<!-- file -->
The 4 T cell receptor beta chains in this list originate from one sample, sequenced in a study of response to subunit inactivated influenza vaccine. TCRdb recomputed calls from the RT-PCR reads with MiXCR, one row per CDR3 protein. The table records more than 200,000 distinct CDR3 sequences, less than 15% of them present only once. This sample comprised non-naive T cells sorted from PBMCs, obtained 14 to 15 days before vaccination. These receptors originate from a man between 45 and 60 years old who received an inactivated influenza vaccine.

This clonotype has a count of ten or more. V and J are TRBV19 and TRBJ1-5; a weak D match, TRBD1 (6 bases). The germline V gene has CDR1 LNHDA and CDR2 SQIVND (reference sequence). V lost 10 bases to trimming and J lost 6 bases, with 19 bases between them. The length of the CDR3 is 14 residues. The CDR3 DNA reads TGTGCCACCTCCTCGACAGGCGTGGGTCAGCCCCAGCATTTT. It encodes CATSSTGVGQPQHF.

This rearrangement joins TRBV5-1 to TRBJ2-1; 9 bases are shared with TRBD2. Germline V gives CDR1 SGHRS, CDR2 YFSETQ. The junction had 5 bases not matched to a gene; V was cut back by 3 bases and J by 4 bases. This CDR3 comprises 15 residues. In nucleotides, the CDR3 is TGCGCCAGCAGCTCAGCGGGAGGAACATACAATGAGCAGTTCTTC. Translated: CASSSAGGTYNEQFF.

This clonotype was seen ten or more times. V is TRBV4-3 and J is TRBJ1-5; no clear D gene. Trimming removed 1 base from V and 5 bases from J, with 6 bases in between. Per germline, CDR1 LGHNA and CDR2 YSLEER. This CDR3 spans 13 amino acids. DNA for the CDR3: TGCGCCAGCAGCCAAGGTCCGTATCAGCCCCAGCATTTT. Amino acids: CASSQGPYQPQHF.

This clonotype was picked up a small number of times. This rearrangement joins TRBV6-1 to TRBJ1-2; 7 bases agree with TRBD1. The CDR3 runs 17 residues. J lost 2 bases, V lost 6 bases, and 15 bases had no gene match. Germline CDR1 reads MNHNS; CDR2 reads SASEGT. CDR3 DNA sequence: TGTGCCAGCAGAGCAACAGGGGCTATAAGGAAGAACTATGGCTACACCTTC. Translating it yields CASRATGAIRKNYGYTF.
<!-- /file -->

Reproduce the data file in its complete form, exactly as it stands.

The 4 T cell receptor beta chains in this list originate from one sample, sequenced in a study of response to subunit inactivated influenza vaccine. TCRdb recomputed calls from the RT-PCR reads with MiXCR, one row per CDR3 protein. The table records more than 200,000 distinct CDR3 sequences, less than 15% of them present only once. This sample comprised non-naive T cells sorted from PBMCs, obtained 14 to 15 days before vaccination. These receptors originate from a man between 45 and 60 years old who received an inactivated influenza vaccine.

This clonotype has a count of ten or more. V and J are TRBV19 and TRBJ1-5; a weak D match, TRBD1 (6 bases). The germline V gene has CDR1 LNHDA and CDR2 SQIVND (reference sequence). V lost 10 bases to trimming and J lost 6 bases, with 19 bases between them. The length of the CDR3 is 14 residues. The CDR3 DNA reads TGTGCCACCTCCTCGACAGGCGTGGGTCAGCCCCAGCATTTT. It encodes CATSSTGVGQPQHF.

This rearrangement joins TRBV5-1 to TRBJ2-1; 9 bases are shared with TRBD2. Germline V gives CDR1 SGHRS, CDR2 YFSETQ. The junction had 5 bases not matched to a gene; V was cut back by 3 bases and J by 4 bases. This CDR3 comprises 15 residues. In nucleotides, the CDR3 is TGCGCCAGCAGCTCAGCGGGAGGAACATACAATGAGCAGTTCTTC. Translated: CASSSAGGTYNEQFF.

This clonotype was seen ten or more times. V is TRBV4-3 and J is TRBJ1-5; no clear D gene. Trimming removed 1 base from V and 5 bases from J, with 6 bases in between. Per germline, CDR1 LGHNA and CDR2 YSLEER. This CDR3 spans 13 amino acids. DNA for the CDR3: TGCGCCAGCAGCCAAGGTCCGTATCAGCCCCAGCATTTT. Amino acids: CASSQGPYQPQHF.

This clonotype was picked up a small number of times. This rearrangement joins TRBV6-1 to TRBJ1-2; 7 bases agree with TRBD1. The CDR3 runs 17 residues. J lost 2 bases, V lost 6 bases, and 15 bases had no gene match. Germline CDR1 reads MNHNS; CDR2 reads SASEGT. CDR3 DNA sequence: TGTGCCAGCAGAGCAACAGGGGCTATAAGGAAGAACTATGGCTACACCTTC. Translating it yields CASRATGAIRKNYGYTF.